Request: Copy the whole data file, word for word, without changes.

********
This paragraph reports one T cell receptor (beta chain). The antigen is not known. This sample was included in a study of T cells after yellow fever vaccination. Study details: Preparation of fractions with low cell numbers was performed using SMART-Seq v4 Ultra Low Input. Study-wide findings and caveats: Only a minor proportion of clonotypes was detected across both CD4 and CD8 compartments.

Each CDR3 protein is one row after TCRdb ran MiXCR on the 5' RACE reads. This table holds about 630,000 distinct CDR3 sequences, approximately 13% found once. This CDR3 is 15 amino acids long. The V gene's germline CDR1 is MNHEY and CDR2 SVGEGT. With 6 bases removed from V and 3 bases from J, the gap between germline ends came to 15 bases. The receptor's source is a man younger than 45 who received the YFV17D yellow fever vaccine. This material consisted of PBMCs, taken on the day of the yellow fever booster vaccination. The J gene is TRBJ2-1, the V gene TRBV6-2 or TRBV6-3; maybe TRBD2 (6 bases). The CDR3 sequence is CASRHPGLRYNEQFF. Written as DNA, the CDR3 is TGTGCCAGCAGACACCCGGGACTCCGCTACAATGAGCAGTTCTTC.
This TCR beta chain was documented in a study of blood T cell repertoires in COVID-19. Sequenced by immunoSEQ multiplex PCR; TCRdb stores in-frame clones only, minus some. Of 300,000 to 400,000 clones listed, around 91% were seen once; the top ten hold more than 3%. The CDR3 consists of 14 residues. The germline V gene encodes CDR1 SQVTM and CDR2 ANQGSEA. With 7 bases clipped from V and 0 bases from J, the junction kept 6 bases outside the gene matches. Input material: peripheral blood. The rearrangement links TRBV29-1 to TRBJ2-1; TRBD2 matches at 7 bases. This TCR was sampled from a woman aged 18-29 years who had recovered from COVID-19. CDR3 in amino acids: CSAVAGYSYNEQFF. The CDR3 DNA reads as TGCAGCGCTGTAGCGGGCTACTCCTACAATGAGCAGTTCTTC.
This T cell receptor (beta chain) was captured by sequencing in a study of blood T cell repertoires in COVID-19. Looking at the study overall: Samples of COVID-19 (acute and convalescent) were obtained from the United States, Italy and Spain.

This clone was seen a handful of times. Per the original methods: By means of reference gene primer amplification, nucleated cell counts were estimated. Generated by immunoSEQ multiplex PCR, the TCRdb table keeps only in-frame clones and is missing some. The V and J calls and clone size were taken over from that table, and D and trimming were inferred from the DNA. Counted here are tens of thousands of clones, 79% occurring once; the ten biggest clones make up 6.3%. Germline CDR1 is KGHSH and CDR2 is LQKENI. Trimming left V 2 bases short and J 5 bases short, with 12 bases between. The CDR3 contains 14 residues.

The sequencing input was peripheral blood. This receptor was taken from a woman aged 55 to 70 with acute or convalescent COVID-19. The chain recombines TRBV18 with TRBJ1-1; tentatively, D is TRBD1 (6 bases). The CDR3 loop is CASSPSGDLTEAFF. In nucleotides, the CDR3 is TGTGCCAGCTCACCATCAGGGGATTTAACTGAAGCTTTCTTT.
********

This paragraph reports one T cell receptor (beta chain). The antigen is not known. This sample was included in a study of T cells after yellow fever vaccination. Study details: Preparation of fractions with low cell numbers was performed using SMART-Seq v4 Ultra Low Input. Study-wide findings and caveats: Only a minor proportion of clonotypes was detected across both CD4 and CD8 compartments.

Each CDR3 protein is one row after TCRdb ran MiXCR on the 5' RACE reads. This table holds about 630,000 distinct CDR3 sequences, approximately 13% found once. This CDR3 is 15 amino acids long. The V gene's germline CDR1 is MNHEY and CDR2 SVGEGT. With 6 bases removed from V and 3 bases from J, the gap between germline ends came to 15 bases. The receptor's source is a man younger than 45 who received the YFV17D yellow fever vaccine. This material consisted of PBMCs, taken on the day of the yellow fever booster vaccination. The J gene is TRBJ2-1, the V gene TRBV6-2 or TRBV6-3; maybe TRBD2 (6 bases). The CDR3 sequence is CASRHPGLRYNEQFF. Written as DNA, the CDR3 is TGTGCCAGCAGACACCCGGGACTCCGCTACAATGAGCAGTTCTTC.
This TCR beta chain was documented in a study of blood T cell repertoires in COVID-19. Sequenced by immunoSEQ multiplex PCR; TCRdb stores in-frame clones only, minus some. Of 300,000 to 400,000 clones listed, around 91% were seen once; the top ten hold more than 3%. The CDR3 consists of 14 residues. The germline V gene encodes CDR1 SQVTM and CDR2 ANQGSEA. With 7 bases clipped from V and 0 bases from J, the junction kept 6 bases outside the gene matches. Input material: peripheral blood. The rearrangement links TRBV29-1 to TRBJ2-1; TRBD2 matches at 7 bases. This TCR was sampled from a woman aged 18-29 years who had recovered from COVID-19. CDR3 in amino acids: CSAVAGYSYNEQFF. The CDR3 DNA reads as TGCAGCGCTGTAGCGGGCTACTCCTACAATGAGCAGTTCTTC.
This T cell receptor (beta chain) was captured by sequencing in a study of blood T cell repertoires in COVID-19. Looking at the study overall: Samples of COVID-19 (acute and convalescent) were obtained from the United States, Italy and Spain.

This clone was seen a handful of times. Per the original methods: By means of reference gene primer amplification, nucleated cell counts were estimated. Generated by immunoSEQ multiplex PCR, the TCRdb table keeps only in-frame clones and is missing some. The V and J calls and clone size were taken over from that table, and D and trimming were inferred from the DNA. Counted here are tens of thousands of clones, 79% occurring once; the ten biggest clones make up 6.3%. Germline CDR1 is KGHSH and CDR2 is LQKENI. Trimming left V 2 bases short and J 5 bases short, with 12 bases between. The CDR3 contains 14 residues.

The sequencing input was peripheral blood. This receptor was taken from a woman aged 55 to 70 with acute or convalescent COVID-19. The chain recombines TRBV18 with TRBJ1-1; tentatively, D is TRBD1 (6 bases). The CDR3 loop is CASSPSGDLTEAFF. In nucleotides, the CDR3 is TGTGCCAGCTCACCATCAGGGGATTTAACTGAAGCTTTCTTT.